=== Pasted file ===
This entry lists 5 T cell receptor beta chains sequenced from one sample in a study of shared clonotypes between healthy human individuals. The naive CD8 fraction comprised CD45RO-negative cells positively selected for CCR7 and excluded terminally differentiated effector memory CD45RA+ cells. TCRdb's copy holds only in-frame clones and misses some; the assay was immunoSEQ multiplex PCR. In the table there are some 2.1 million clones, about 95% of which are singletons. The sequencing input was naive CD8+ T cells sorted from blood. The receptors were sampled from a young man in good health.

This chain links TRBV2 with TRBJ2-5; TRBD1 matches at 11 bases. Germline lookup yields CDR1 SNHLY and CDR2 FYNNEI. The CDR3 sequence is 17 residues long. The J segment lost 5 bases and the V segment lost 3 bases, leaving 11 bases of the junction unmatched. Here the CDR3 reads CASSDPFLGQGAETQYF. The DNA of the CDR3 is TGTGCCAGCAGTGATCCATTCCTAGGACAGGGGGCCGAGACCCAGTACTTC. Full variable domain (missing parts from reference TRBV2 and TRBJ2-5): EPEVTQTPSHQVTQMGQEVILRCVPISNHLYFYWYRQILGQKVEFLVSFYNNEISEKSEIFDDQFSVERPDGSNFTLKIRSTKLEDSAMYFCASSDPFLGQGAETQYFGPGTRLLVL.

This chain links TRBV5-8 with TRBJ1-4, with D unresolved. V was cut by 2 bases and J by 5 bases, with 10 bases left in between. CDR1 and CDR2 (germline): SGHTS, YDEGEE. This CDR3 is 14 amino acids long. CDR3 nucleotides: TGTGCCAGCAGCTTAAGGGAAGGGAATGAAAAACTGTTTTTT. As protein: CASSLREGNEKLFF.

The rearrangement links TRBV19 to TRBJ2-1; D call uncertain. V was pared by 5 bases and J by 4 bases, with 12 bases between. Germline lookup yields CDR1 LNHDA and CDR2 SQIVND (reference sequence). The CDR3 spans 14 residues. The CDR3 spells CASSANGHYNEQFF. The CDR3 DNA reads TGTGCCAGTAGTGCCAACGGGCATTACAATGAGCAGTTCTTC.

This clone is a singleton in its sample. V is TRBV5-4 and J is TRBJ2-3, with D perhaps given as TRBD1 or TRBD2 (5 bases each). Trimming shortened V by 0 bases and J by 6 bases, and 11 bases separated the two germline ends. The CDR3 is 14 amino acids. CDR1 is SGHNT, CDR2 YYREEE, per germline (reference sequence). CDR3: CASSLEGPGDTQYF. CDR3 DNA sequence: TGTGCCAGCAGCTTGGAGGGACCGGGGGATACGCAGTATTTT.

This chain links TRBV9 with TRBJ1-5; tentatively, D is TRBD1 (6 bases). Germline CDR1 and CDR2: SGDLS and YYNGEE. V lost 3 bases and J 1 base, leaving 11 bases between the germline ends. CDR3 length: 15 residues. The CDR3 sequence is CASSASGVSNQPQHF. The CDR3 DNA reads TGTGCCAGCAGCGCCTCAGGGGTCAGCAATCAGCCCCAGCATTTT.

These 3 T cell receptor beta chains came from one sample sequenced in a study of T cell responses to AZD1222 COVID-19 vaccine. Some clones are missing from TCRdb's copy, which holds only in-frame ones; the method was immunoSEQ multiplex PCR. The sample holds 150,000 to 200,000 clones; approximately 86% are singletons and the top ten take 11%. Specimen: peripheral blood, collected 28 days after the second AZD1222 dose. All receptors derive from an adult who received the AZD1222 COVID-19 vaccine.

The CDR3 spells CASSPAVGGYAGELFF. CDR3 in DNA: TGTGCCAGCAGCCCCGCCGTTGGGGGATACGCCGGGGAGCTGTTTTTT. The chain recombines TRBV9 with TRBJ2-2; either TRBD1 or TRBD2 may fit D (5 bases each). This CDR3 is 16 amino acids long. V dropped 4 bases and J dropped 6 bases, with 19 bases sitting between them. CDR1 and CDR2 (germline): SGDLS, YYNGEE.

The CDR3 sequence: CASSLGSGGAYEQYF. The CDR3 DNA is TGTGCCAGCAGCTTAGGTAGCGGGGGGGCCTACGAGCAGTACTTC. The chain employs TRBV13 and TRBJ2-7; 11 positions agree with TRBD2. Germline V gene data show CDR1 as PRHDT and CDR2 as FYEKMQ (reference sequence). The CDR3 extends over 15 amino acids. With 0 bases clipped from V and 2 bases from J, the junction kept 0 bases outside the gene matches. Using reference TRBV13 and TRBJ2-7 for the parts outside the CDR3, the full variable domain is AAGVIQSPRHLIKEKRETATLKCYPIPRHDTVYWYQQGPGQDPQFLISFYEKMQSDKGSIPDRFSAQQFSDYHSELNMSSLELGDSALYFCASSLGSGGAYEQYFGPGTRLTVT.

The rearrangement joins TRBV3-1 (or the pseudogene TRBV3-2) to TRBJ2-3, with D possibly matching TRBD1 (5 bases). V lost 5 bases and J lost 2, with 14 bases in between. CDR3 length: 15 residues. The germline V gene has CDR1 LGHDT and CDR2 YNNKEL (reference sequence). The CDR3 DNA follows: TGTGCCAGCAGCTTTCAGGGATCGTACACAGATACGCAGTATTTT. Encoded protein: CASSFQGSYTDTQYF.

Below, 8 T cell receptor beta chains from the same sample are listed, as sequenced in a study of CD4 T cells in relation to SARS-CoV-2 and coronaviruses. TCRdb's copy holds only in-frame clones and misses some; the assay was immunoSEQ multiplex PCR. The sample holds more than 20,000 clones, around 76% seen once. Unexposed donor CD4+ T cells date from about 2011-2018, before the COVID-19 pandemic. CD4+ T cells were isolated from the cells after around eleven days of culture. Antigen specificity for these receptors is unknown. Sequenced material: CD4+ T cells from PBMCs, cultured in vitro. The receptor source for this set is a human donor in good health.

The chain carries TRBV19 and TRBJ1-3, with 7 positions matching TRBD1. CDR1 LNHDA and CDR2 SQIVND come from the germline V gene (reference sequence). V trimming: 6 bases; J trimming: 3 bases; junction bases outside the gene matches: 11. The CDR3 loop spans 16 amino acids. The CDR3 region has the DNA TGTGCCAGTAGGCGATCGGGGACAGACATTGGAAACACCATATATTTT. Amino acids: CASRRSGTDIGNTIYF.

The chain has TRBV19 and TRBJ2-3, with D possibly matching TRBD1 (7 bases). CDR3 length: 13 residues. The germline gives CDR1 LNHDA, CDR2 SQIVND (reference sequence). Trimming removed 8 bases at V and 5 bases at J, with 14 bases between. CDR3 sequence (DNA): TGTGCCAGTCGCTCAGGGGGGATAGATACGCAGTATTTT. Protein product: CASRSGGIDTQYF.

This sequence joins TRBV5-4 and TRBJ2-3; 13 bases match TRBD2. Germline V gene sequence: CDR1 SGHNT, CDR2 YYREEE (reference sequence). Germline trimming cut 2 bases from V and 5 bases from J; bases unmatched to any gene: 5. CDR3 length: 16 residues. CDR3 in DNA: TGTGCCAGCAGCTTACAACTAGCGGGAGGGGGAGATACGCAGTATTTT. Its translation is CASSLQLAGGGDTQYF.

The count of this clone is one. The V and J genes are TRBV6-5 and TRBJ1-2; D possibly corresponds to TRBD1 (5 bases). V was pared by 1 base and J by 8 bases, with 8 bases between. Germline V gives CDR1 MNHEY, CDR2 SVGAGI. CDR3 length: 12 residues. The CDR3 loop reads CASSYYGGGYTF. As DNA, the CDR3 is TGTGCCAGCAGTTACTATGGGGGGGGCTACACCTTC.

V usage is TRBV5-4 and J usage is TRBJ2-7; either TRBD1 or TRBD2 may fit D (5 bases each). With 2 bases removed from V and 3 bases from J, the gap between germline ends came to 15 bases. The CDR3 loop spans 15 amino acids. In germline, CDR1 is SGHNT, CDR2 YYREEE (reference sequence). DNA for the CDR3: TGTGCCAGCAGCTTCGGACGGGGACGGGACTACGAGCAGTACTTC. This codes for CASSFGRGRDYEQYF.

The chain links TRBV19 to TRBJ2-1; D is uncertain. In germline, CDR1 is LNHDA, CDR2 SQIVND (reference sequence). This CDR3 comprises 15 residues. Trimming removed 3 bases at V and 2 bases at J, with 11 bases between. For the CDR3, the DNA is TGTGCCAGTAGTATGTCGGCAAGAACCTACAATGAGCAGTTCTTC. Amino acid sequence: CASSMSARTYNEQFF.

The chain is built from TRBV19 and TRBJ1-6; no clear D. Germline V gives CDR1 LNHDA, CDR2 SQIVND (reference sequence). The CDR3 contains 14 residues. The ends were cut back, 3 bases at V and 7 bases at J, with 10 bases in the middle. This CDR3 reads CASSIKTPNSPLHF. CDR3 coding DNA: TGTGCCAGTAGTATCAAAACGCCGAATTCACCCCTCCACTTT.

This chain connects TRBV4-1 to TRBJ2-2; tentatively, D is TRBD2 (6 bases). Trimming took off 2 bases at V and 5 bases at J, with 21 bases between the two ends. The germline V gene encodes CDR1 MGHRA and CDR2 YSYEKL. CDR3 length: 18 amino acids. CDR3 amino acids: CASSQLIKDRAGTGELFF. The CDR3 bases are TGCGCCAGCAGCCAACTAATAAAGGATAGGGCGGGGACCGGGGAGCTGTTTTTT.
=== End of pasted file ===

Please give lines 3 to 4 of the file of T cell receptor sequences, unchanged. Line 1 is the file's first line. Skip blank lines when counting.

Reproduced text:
This chain links TRBV5-8 with TRBJ1-4, with D unresolved. V was cut by 2 bases and J by 5 bases, with 10 bases left in between. CDR1 and CDR2 (germline): SGHTS, YDEGEE. This CDR3 is 14 amino acids long. CDR3 nucleotides: TGTGCCAGCAGCTTAAGGGAAGGGAATGAAAAACTGTTTTTT. As protein: CASSLREGNEKLFF.

The rearrangement links TRBV19 to TRBJ2-1; D call uncertain. V was pared by 5 bases and J by 4 bases, with 12 bases between. Germline lookup yields CDR1 LNHDA and CDR2 SQIVND (reference sequence). The CDR3 spans 14 residues. The CDR3 spells CASSANGHYNEQFF. The CDR3 DNA reads TGTGCCAGTAGTGCCAACGGGCATTACAATGAGCAGTTCTTC.